It was a suffocating kind of darkness in this room. The last hints of day's light refracted through shards of glass and spilled out on the floor beside her, highlighting a circle of deep brown blood crusted into the carpet. Dawn could see no more. Her breath become caught in her throat as she fumbled in the Frankenstein bag for her flashlight, a temperamental nearly dead thing which gave light only at its convenience and a dim narrow ray at that. Batteries were so hard to come by. Fortunately it saw fit to work at this moment, and Dawn cascaded the weak light across the room she now found herself in.

It appeared to be some kind of one room apartment. Chairs and a table lay broken on their sides, one chair completely shattered as though having been thrown against the wall. Clothing cluttered the floor as well as papers which crinkled and fluttered with every breeze through the window. The thrown open drawers of both a dresser and desk suggested that the place had been hastily fled, or perhaps raided by bandits, or both. The curtain waving peacefully beside Dawn from the window railing was ripped from top to bottom in three long, claw-like tears. Everything was filled with silence. The door to the outside hallway was closed shut, but the closet door across from her sat ajar. Dawn's flashlight was unable to penetrate the darkness within. She held her breath, waiting to hear the familiar deep growl, or to see a pair of bright eyes flash open. But after several moments of nothing happening she accepted that she was alone.

Dawn evaluated her situation. She had cried out not once, but two times in her fall. Bandits, thieves, cannibals... Beasts... anyone or anything nearby would know where she is. But as dangerous as it was to stay in this place, it was more dangerous to leave. Night was here, and everyone knew it was suicide to wander in the city at night. And with her shoulder... Dawn bit her lip, squeezing her eyes shut as pain washed from her shoulder and through her arm and body. The cuts on her hands she could handle, but a dislocated shoulder made her useless for climbing, and climbing was the best way she knew to survive. Even if she survived the night, what was she to do when the morning came? How was she to search for supplies, so scarce and running lower with each passing day? Hopelessness sunk like a pit in her stomach.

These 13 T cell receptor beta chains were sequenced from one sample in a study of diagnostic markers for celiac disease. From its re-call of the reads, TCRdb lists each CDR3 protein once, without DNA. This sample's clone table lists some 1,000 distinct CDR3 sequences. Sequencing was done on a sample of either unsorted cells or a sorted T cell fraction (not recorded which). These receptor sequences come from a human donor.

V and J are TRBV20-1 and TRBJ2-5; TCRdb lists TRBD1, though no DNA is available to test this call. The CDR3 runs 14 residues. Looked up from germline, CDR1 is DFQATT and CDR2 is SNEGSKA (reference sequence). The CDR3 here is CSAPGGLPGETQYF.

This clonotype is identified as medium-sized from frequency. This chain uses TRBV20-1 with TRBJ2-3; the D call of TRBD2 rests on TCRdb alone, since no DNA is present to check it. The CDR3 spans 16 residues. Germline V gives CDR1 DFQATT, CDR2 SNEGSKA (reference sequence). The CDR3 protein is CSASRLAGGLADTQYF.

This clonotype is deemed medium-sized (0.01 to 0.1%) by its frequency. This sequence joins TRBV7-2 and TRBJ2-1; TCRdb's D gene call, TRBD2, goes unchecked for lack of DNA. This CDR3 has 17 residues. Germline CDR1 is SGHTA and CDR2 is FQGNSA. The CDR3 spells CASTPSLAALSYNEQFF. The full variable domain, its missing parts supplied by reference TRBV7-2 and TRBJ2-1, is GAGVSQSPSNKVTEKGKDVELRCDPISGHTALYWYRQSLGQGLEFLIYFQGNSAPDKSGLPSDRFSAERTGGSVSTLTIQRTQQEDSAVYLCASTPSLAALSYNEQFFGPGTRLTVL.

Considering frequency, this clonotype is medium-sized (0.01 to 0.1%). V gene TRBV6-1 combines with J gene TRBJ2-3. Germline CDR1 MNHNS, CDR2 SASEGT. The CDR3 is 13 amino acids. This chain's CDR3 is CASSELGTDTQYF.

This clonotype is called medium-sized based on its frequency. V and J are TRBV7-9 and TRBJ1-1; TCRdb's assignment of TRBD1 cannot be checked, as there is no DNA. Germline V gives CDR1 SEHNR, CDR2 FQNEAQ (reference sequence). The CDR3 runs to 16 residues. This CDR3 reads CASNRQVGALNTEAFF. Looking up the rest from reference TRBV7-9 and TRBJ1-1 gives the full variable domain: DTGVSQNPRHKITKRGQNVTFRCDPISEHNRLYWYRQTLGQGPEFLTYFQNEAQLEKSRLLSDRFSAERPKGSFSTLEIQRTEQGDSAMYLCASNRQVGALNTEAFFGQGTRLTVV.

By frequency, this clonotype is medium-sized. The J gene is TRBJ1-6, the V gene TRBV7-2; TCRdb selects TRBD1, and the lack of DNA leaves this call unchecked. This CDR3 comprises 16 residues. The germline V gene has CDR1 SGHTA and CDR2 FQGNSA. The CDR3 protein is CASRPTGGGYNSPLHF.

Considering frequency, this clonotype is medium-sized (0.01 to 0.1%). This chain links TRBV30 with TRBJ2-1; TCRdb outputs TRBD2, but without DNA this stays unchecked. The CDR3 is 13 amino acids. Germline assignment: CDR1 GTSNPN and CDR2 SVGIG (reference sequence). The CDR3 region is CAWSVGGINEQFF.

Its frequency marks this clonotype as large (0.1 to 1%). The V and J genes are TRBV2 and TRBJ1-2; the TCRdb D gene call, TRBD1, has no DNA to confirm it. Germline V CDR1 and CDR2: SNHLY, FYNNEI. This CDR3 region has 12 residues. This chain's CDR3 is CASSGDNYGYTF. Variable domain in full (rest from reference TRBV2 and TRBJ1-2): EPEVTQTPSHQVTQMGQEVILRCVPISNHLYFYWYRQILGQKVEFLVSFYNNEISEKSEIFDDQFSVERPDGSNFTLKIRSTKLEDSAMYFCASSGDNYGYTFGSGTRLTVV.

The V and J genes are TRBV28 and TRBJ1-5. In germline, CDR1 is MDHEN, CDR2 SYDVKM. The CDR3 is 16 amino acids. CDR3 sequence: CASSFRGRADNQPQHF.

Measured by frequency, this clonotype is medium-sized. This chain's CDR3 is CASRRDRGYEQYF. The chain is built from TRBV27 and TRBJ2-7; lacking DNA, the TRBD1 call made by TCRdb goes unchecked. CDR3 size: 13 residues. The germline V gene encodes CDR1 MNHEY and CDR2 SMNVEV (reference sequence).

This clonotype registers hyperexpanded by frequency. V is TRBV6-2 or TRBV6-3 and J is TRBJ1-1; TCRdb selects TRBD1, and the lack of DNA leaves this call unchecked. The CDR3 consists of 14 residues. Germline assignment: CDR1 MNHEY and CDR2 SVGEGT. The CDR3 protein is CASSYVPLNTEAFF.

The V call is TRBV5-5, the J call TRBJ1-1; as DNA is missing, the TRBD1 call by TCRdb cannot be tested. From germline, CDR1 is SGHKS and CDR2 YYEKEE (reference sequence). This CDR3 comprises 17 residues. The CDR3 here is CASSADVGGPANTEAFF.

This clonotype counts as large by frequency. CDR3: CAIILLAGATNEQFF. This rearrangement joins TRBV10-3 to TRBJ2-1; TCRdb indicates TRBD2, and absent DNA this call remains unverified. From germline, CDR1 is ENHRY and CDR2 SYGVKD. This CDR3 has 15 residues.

Dawn wrapped her hands the best she could and fashioned a lousy makeshift sling from a ripped pillowcase on the bed for her shoulder. It was not enough. She had no idea how to do about putting the shoulder back in place, and there was nothing to do for the pain. She allowed herself a small sip of water from the bottle of water she was preserving; she had found it just today, nearly empty, beneath a pile of gravel, the plastic of the bottle melted and deformed from the heat and leeking chemicals into the water , and the water so hot it burned her tongue. But her thirst was so dire she would drink anything.

With nothing left to do, she held the Frankenstein bag to her chest and waited, waiting for something and nothing to happen. Tears formed in her eyes.

"Mom," she whispered into the dark. "Mommy, I need you... I'm scared. Please, I need you. I don't want to die..."

But she was, of course, completely and utterly alone.

The setting changes from inner-city-new-york to Post-Apocalyptic Earth

Characters Present

Character Portrait: Dawn Lowrey

0.00 INK

#, as written by krashby
Dawn couldn't remember falling asleep. She had barracked the door best she could, pushing a chair under the handle (at first she had attempted to use the desk, but her small and injured frame proved too weak to move anything of any significant weight). Her attempts to rest were all but futile; great as her exhaustion was, the pain from her shoulder and the fear of being found by someone or something out there kept her conscious until the early hours of the morning. But at some point she must have dozed off for here she was, laying on the floor with her head nuzzled into the Frankenstein bag, eyes fluttering open and squinting back shut as the first rays of day's light came filtering into the room.

Dawn had been born with the sun; that was how she had gotten her name. Her mother, Lily Lowrey, used to tell the story often. Lily had gone into labor a month before she was meant to, just as night fell over the wasted earth. With little time to prepare she had locked herself in the nearest shelter she could find, a wooden tool shed which had been looted and abandoned and was missing several planks in its walls, leaving Lilly exposed should anything happen to look within. She had gagged herself with her own shirt so that she could not scream and draw attention when the contractions hit. The growl of Beasts could be heard all through the night; in the occasional moment Lily was even able to glimpse a clawed paw or a mat of fur or a pair of glowing eyes through the slits. But even if she was not attacked and killed before the night was through, what was to become of her baby? How was a child to survive in a world like this? Lily had nearly lost all hope.